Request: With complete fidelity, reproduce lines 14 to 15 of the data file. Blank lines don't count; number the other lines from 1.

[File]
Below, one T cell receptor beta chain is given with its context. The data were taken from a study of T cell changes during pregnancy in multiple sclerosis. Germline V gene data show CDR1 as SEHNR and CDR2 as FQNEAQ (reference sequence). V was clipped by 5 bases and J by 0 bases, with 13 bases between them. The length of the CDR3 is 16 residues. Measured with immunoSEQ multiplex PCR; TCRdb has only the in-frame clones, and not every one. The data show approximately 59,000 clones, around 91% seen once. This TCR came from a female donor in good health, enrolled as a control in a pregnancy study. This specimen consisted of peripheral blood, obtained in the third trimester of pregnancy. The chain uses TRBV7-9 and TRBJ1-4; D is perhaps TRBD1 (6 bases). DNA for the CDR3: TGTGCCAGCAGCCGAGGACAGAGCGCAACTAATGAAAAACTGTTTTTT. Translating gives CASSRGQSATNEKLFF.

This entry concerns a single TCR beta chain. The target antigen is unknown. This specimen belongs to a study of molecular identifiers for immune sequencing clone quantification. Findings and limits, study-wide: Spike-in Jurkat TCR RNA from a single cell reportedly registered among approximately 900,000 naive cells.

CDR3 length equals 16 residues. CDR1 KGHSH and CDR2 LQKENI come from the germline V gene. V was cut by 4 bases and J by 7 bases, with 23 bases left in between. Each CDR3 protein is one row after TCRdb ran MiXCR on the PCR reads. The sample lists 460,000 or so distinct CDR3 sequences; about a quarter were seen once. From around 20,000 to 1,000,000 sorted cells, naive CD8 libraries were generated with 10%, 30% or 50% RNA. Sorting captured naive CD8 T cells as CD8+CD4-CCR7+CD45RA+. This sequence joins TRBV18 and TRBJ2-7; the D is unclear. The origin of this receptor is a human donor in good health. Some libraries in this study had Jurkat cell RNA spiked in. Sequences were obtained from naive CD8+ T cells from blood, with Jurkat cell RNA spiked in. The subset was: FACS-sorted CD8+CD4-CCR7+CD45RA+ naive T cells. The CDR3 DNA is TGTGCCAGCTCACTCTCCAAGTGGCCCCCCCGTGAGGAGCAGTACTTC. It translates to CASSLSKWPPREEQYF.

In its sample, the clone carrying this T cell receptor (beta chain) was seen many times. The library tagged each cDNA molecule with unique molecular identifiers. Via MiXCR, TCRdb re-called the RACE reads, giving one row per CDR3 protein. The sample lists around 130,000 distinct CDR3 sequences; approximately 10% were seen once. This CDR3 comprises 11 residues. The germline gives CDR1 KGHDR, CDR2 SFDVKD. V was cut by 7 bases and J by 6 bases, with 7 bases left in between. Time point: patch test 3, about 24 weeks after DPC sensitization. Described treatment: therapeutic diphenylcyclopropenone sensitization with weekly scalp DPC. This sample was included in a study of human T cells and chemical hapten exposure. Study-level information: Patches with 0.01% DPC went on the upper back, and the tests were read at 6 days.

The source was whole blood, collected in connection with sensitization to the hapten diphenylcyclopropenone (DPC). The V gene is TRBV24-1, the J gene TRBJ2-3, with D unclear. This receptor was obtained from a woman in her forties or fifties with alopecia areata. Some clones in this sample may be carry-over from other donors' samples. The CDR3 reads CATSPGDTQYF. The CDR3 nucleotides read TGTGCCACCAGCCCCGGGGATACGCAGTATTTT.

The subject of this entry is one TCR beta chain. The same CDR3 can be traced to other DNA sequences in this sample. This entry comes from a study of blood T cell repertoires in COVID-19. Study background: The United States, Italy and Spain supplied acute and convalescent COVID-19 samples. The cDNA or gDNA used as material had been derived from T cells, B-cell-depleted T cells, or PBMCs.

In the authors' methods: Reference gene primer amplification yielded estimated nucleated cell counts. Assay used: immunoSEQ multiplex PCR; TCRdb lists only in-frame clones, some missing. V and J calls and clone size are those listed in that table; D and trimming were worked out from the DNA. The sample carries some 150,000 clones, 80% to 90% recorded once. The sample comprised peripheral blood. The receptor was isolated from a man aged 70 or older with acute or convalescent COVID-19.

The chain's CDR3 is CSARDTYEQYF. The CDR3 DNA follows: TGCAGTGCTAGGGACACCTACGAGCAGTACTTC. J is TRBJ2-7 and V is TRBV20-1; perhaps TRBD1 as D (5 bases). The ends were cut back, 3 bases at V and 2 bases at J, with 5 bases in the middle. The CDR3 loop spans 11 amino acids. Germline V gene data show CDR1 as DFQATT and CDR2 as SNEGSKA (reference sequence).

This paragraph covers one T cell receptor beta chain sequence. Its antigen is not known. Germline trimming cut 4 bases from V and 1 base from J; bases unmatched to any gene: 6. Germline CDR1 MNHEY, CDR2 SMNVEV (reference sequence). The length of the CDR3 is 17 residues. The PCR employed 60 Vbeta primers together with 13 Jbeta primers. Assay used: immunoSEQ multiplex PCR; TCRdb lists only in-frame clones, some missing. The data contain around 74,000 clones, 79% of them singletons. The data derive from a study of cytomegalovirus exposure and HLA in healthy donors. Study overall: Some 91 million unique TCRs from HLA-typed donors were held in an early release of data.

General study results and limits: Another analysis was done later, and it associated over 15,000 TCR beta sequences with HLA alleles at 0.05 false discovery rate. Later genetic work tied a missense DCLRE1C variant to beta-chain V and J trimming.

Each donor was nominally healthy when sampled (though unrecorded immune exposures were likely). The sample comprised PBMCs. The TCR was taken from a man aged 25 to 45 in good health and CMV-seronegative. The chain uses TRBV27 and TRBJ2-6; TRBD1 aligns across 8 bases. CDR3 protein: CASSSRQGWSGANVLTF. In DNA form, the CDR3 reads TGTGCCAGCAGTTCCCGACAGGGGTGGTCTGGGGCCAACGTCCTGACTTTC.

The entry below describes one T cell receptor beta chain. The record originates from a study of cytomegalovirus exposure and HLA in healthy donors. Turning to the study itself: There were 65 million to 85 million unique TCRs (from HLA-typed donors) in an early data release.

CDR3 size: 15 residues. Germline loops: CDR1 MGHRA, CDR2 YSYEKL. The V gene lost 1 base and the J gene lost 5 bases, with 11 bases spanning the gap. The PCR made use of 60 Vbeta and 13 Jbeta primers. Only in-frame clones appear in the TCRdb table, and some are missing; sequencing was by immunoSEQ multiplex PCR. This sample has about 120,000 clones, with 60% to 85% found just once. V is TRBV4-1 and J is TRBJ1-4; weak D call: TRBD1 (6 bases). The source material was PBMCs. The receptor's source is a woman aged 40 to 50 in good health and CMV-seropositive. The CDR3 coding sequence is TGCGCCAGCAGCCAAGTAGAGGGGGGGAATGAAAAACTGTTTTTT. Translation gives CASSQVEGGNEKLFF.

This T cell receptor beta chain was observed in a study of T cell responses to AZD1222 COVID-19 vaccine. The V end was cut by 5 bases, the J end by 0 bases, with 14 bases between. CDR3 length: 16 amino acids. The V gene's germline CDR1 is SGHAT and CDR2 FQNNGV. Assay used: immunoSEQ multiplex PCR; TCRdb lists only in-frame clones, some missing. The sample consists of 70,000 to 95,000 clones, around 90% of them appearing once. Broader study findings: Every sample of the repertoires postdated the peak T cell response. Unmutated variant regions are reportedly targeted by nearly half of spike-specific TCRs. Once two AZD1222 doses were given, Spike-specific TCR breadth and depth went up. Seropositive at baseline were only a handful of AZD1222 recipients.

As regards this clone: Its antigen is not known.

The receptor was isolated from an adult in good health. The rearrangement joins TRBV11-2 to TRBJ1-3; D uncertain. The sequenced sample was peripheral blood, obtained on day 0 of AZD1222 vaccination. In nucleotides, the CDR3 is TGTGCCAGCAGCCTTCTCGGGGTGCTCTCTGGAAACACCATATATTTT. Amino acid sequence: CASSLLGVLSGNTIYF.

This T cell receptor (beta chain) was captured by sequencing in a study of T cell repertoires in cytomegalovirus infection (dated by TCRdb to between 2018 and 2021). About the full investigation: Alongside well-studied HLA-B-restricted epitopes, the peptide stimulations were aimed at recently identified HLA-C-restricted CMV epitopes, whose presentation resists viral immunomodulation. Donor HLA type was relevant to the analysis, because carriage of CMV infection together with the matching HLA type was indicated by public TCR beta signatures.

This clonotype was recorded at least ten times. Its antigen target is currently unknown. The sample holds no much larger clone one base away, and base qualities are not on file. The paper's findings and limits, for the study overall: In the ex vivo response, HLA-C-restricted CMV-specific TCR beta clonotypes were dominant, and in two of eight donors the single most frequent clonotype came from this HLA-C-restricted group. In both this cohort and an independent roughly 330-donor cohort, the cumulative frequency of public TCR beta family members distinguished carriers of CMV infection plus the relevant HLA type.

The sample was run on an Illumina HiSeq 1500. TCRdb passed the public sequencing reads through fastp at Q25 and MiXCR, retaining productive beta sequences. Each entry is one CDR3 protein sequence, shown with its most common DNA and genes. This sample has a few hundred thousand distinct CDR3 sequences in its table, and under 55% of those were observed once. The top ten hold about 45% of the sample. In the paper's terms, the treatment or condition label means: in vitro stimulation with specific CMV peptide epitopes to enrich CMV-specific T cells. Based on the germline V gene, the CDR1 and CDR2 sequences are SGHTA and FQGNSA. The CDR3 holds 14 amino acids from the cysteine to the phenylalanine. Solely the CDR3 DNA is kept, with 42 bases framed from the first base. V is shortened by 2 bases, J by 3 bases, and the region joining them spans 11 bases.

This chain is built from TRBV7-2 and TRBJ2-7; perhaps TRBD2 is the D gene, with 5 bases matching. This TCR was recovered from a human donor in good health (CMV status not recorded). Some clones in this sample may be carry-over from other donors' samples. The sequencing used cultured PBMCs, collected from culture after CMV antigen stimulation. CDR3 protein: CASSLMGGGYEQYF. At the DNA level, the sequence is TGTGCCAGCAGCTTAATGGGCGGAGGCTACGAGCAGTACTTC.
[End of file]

This T cell receptor beta chain was observed in a study of T cell responses to AZD1222 COVID-19 vaccine. The V end was cut by 5 bases, the J end by 0 bases, with 14 bases between. CDR3 length: 16 amino acids. The V gene's germline CDR1 is SGHAT and CDR2 FQNNGV. Assay used: immunoSEQ multiplex PCR; TCRdb lists only in-frame clones, some missing. The sample consists of 70,000 to 95,000 clones, around 90% of them appearing once. Broader study findings: Every sample of the repertoires postdated the peak T cell response. Unmutated variant regions are reportedly targeted by nearly half of spike-specific TCRs. Once two AZD1222 doses were given, Spike-specific TCR breadth and depth went up. Seropositive at baseline were only a handful of AZD1222 recipients.

As regards this clone: Its antigen is not known.